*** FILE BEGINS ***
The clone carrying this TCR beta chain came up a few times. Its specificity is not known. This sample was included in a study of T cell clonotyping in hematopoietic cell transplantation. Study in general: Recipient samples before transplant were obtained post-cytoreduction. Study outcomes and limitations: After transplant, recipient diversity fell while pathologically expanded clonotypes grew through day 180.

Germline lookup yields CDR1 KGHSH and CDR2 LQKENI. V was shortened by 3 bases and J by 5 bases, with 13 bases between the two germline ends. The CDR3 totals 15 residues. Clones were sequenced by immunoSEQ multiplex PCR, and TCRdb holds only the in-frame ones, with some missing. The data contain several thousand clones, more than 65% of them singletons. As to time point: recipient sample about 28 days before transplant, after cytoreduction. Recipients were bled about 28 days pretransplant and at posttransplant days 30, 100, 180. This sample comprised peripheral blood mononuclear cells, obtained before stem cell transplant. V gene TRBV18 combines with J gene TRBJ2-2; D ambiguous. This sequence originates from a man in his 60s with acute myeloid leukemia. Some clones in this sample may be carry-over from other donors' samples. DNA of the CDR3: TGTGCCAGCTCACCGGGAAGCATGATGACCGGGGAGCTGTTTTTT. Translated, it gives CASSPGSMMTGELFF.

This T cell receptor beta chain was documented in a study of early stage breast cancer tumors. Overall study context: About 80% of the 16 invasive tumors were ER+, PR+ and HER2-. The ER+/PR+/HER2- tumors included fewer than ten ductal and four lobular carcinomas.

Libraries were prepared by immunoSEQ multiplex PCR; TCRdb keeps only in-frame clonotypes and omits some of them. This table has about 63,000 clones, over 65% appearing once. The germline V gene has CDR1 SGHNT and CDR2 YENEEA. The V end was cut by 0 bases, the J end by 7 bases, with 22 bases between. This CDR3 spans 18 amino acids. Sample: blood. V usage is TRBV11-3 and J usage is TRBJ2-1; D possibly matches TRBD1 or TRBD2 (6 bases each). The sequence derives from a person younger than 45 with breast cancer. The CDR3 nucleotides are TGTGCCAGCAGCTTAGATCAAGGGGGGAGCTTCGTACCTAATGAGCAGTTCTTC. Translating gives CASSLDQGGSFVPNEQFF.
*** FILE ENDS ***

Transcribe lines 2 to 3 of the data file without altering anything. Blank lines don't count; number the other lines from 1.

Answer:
Germline lookup yields CDR1 KGHSH and CDR2 LQKENI. V was shortened by 3 bases and J by 5 bases, with 13 bases between the two germline ends. The CDR3 totals 15 residues. Clones were sequenced by immunoSEQ multiplex PCR, and TCRdb holds only the in-frame ones, with some missing. The data contain several thousand clones, more than 65% of them singletons. As to time point: recipient sample about 28 days before transplant, after cytoreduction. Recipients were bled about 28 days pretransplant and at posttransplant days 30, 100, 180. This sample comprised peripheral blood mononuclear cells, obtained before stem cell transplant. V gene TRBV18 combines with J gene TRBJ2-2; D ambiguous. This sequence originates from a man in his 60s with acute myeloid leukemia. Some clones in this sample may be carry-over from other donors' samples. DNA of the CDR3: TGTGCCAGCTCACCGGGAAGCATGATGACCGGGGAGCTGTTTTTT. Translated, it gives CASSPGSMMTGELFF.

This T cell receptor beta chain was documented in a study of early stage breast cancer tumors. Overall study context: About 80% of the 16 invasive tumors were ER+, PR+ and HER2-. The ER+/PR+/HER2- tumors included fewer than ten ductal and four lobular carcinomas.